Undetectable And Unyielding

At 19, I was diagnosed with HIV while studying law as an international student in London. My family lives in Dubai, UAE, and I discovered I was positive during a summer visit home after my first year of university. This diagnosis had immediate practical consequences: I could no longer renew my residency visa in the UAE, as HIV-positive individuals are not allowed to do so. This forced me to confront the harsh realities of living with HIV in a world that often doesn’t understand or accept it.

My family and I are originally from India and spent most of my life moving around the world. This meant I only ever associated ‘home’ with where my immediate family lived. My diagnosis left me scrambling as I now faced the grim reality of not being able to visit my family freely without fear of repercussions. The UAE has strict policies banning residents and visitors from carrying life-saving antiretroviral treatments for HIV, forcing me to discontinue my treatment during any visits. This means I can no longer visit my family for extended periods or consider moving back to the UAE after my studies. This left me in limbo, forcing me to rethink my future, my sense of belonging, and where I can truly call home. The necessity to discontinue my treatment during these times was not just a bureaucratic inconvenience but a direct threat to my well-being. It left me feeling vulnerable and anxious, knowing that even a short visit could compromise my immunity. Before my diagnosis, I was well aware of the impacts HIV can have on my health and the stigmas associated with the disease; however, I never expected my positive status to distinctly sever my connection to the place I called home.

The diagnosis, therefore, was not just a medical condition to manage; it disrupted the very fabric of my life. It redefined my relationships, my sense of security, and my plans for the future. The stigma and policies surrounding HIV in the UAE have isolated me in ways that are both tangible and deeply emotional, highlighting the urgent need for more compassionate and inclusive policies worldwide.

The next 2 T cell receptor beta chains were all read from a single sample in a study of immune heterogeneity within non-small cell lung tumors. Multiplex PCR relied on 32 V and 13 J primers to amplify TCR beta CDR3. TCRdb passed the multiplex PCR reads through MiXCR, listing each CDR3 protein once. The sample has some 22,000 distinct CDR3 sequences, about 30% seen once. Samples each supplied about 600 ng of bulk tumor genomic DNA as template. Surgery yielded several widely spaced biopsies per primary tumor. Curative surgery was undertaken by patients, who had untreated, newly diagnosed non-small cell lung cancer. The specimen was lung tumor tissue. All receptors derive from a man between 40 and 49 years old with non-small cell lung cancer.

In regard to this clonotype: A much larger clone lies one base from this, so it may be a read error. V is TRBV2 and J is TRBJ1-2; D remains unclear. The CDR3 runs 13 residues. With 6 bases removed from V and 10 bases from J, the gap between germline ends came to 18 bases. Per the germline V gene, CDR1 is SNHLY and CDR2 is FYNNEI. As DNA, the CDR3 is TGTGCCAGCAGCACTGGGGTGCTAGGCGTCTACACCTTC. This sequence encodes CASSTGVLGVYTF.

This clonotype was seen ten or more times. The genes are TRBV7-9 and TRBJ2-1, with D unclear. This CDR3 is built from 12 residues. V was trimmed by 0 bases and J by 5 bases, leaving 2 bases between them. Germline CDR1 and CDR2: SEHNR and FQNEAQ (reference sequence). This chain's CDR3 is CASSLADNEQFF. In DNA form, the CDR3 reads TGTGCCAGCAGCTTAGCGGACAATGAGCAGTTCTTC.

After returning to the UK, I began taking antiretroviral treatment, which, within a month, made my viral load undetectable. This not only halted the progression of HIV but also made me unable to transmit the virus any longer.

I spent a lot of time reflecting on how my life would change, now forever tied to the label of HIV positive. I learned how to navigate the difficult decisions and confrontations I would now have to endure, particularly in my romantic and sexual life. As an openly queer man, I quickly realized that I would have to undergo a new form of ‘coming out’ in these relationships for them to grow and flourish with honesty and respect.

My overwhelming mentality was to be actively transparent and come out about my diagnosis to everyone in my life without fear of rejection. I decided that anyone who dismisses or discriminates against me because of my status is not someone I want in my life. This mindset made it easier for me to overcome any loss of friendships or relationships.

Embracing this approach was liberating. This transparency required courage, but it also fostered deeper connections with those who stood by me. It became a litmus test for true friendship and love, and it highlighted the importance of surrounding myself with people who value honesty and empathy. This approach also served as a powerful form of self-care, as it minimized the emotional toll of hiding a significant part of my identity. I was not only advocating for myself but also challenging the stigma and ignorance surrounding the virus.